This is where ZKPs may come into play since they have the ability to mitigate security concerns associated with cross-chain by, for instance, eliminating third-party validators from the cross-chain bridging process. 

Merkle Trees

In order to better understand where exactly ZKPs fit in the process of cross-chain communication, let's look at the optimization techniques builders use. One such technique, popular among EVM-compatible networks, is using Merkle trees. They enable networks to store, organize, and validate data more efficiently (without downloading and validating it in full). 

Merkle trees are created by separating data into smaller segments, hashing them, and then uniting resulting hashes into a root hash. The latter becomes a unique identifier for the complete data set, enabling quick and secure checks of the data's integrity through a Merkle proof. Integrity is confirmed if the hash calculated using the Merkle proof (consisting of the tree's hashes) matches the one stored in the block header.

Merkle proofs unquestionably decrease the amount of data that has to be shared and processed. Yet, they are still too large, and their verification is much more expensive than it could be. ZKPs can change that by significantly decreasing proofs' size and associated gas costs. Moreover, ZKPs allow for better composability, allowing builders to incorporate various proofs into one ZKP.

ZK Light Clients

The next solution that allows for the optimization of cross-chain communication is light nodes. Although they may not be as secure as full nodes, they boost performance considerably. Rather than storing local copies of blockchain data and verifying all changes separately, light clients obtain the needed for operations data from full nodes or intermediate providers. 

To stay in sync with the latest updates, the client verifies the data by checking the head of the chains without downloading block contents. By leveraging the advantages of light clients and ZKPs, projects can make communication between chains cheaper and quicker, opening a door for builders to work towards stronger interoperability. 


Another solution related to zero-knowledge technology that contributes to improving blockchains' cross-chain interactions is ZK-rollups. They help boost chains' scalability by handling computation and state storage off-chain while preserving the transaction data on-chain on L1 networks.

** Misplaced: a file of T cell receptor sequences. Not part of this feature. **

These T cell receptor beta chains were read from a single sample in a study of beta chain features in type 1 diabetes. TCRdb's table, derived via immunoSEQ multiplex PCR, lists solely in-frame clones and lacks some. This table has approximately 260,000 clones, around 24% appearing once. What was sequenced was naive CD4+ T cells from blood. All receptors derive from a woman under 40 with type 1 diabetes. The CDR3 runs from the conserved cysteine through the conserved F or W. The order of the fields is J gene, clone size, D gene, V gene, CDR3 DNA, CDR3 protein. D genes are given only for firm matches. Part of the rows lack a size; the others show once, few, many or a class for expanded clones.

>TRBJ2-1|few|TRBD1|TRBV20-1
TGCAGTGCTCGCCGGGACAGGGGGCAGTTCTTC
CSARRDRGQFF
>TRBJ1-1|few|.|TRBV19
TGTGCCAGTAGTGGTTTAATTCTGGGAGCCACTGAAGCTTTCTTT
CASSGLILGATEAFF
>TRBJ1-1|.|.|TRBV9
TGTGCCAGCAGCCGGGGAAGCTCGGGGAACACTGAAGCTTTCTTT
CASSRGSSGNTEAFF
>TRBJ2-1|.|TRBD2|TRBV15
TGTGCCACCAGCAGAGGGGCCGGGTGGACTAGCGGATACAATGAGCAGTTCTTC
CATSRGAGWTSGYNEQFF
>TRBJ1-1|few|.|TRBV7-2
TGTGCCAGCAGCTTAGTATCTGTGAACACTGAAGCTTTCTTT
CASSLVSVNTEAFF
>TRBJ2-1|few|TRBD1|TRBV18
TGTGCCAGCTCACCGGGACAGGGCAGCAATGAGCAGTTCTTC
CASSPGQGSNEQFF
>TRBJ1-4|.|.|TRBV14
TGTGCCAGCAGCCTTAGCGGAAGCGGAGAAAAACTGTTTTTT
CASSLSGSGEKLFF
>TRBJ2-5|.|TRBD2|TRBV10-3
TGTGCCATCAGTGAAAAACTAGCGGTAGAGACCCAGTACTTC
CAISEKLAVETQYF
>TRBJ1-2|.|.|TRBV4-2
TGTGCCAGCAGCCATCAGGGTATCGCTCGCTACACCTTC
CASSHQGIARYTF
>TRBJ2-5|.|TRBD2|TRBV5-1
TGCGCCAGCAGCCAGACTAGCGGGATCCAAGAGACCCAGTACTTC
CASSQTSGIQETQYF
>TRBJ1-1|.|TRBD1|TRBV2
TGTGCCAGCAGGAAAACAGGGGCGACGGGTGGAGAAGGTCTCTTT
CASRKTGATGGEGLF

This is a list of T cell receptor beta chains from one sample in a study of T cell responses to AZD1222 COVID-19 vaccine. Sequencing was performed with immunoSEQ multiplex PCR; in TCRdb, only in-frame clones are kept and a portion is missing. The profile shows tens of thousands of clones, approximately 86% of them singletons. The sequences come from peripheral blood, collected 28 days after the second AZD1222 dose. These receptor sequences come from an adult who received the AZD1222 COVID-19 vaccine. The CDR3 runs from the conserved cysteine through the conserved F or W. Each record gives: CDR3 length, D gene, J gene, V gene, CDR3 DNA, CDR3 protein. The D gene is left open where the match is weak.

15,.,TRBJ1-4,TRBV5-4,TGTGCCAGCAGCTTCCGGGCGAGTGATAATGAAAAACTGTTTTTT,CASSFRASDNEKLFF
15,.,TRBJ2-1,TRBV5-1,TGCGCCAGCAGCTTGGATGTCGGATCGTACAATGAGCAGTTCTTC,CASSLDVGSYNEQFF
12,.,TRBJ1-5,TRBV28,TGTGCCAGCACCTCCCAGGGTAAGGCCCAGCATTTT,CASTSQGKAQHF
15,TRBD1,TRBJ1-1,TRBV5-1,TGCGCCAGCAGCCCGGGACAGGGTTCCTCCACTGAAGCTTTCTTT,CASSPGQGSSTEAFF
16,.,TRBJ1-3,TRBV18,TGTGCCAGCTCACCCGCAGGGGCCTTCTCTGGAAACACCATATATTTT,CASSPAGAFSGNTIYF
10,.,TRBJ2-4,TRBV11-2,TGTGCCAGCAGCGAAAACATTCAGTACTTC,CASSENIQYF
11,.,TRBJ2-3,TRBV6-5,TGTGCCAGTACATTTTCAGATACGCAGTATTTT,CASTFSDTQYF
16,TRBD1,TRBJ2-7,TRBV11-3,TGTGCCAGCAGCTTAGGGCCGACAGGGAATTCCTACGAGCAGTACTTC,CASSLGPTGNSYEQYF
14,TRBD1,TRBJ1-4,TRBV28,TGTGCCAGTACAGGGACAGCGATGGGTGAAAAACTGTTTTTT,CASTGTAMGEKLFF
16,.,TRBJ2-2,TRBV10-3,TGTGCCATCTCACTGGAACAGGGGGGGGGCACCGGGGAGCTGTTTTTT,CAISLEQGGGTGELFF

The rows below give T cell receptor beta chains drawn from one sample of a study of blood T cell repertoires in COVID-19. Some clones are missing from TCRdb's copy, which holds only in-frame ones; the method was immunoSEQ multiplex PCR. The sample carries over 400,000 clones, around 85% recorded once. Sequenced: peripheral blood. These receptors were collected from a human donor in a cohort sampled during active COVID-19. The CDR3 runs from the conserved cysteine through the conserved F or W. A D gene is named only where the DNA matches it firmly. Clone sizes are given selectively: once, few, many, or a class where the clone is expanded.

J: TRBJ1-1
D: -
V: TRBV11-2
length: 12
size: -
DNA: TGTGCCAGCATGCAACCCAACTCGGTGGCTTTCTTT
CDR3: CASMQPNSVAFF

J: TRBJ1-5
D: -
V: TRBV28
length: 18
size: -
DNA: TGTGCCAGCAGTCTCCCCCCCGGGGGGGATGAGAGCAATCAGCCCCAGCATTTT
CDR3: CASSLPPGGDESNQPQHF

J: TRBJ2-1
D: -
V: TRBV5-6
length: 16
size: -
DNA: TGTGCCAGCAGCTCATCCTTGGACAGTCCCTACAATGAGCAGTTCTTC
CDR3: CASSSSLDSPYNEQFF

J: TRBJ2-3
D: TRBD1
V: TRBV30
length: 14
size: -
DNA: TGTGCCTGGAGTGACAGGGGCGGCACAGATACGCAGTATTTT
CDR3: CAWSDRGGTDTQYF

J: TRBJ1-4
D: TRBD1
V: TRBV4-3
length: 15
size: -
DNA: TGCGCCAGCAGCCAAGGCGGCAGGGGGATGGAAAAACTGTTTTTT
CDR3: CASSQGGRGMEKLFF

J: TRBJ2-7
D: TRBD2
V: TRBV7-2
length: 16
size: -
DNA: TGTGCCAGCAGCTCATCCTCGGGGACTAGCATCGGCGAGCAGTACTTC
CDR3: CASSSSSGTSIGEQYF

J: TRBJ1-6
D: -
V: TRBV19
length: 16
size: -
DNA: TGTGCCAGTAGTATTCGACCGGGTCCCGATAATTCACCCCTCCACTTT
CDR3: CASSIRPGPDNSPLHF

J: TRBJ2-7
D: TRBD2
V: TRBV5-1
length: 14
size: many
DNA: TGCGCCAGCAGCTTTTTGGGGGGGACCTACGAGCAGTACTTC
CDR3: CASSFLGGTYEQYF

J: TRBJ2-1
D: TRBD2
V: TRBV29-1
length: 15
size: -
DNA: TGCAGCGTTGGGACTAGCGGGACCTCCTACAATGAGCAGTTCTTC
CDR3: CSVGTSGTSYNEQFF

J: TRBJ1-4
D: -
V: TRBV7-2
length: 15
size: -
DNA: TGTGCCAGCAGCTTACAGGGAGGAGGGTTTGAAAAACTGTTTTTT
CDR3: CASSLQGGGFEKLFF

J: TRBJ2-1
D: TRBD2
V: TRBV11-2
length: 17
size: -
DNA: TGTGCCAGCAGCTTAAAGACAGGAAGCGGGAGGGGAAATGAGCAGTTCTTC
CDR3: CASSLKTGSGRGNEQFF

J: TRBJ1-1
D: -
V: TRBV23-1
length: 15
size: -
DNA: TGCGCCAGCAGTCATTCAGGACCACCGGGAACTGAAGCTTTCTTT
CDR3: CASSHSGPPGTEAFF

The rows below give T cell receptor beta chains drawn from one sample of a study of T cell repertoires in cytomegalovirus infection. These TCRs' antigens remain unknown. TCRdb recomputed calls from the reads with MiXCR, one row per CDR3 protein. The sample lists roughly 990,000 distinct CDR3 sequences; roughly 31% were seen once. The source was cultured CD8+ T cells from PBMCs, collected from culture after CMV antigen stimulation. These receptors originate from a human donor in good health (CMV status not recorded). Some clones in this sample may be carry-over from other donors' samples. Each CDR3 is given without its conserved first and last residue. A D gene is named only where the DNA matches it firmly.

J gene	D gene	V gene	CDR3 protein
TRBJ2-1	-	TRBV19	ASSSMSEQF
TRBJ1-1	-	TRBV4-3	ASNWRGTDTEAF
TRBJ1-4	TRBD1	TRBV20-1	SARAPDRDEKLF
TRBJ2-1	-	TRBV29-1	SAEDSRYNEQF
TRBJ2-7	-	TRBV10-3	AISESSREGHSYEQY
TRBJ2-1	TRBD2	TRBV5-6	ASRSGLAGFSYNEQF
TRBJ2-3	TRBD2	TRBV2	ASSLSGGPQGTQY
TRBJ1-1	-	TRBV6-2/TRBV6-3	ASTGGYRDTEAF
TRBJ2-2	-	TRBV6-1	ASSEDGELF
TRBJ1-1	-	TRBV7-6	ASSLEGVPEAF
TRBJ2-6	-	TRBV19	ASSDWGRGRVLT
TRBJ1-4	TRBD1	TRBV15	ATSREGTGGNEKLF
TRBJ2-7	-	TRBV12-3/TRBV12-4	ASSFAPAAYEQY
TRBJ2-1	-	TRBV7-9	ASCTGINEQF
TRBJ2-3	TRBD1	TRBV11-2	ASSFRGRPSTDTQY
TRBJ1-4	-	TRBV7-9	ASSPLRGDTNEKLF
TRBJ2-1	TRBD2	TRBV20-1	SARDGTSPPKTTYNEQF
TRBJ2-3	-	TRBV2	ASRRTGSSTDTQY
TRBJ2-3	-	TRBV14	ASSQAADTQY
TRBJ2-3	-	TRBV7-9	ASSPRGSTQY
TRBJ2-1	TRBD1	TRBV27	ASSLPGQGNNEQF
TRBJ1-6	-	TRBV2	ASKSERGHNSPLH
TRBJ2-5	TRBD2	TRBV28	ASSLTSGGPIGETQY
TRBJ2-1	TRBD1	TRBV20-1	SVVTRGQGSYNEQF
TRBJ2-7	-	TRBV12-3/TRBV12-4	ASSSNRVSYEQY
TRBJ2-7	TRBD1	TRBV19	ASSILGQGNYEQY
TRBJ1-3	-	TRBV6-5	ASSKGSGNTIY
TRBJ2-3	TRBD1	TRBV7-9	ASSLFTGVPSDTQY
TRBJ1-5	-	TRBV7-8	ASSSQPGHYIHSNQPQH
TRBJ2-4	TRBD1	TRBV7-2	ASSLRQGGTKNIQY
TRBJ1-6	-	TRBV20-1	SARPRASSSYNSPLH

ZK-rollups use zk-SNARKs to generate proofs, referencing the transaction on the chain and employing relayers to transfer funds deposited by a user to a smart contract. As a result, projects can merge hundreds or thousands of transfers into a single transaction, thus sharing fees and computation power among hundreds or thousands of users. Therefore, ZK-rollups can assist in executing more transfers within a smaller time frame and with reduced costs, leading to a significant improvement in the number of cross-chain transactions comfortably conducted on each particular blockchain.

Final Thoughts

As the cross-chain space continues evolving, so do the challenges appearing before the DeFi community. Zero-knowledge technology has a vital role to play in overcoming those challenges, preventing them from hindering cross-chain communication for too long. In essence, zero-knowledge technology will help to revolutionize the way we approach cross-chain communication in the DeFi ecosystem, enabling greater interoperability and unlocking new avenues for growth and innovation.

The Kinetex team is at the forefront of these changes, working on making the blockchain space more united and accessible. Kinetex employs ZKPs, particularly ZK-SNARKs, in the new generation of the Kinetex dApp, Flash Trade. This solution will redefine cross-chain trading for users, making it far more secure and advantageous. 

Kinetex Network: Website | Kinetex dApp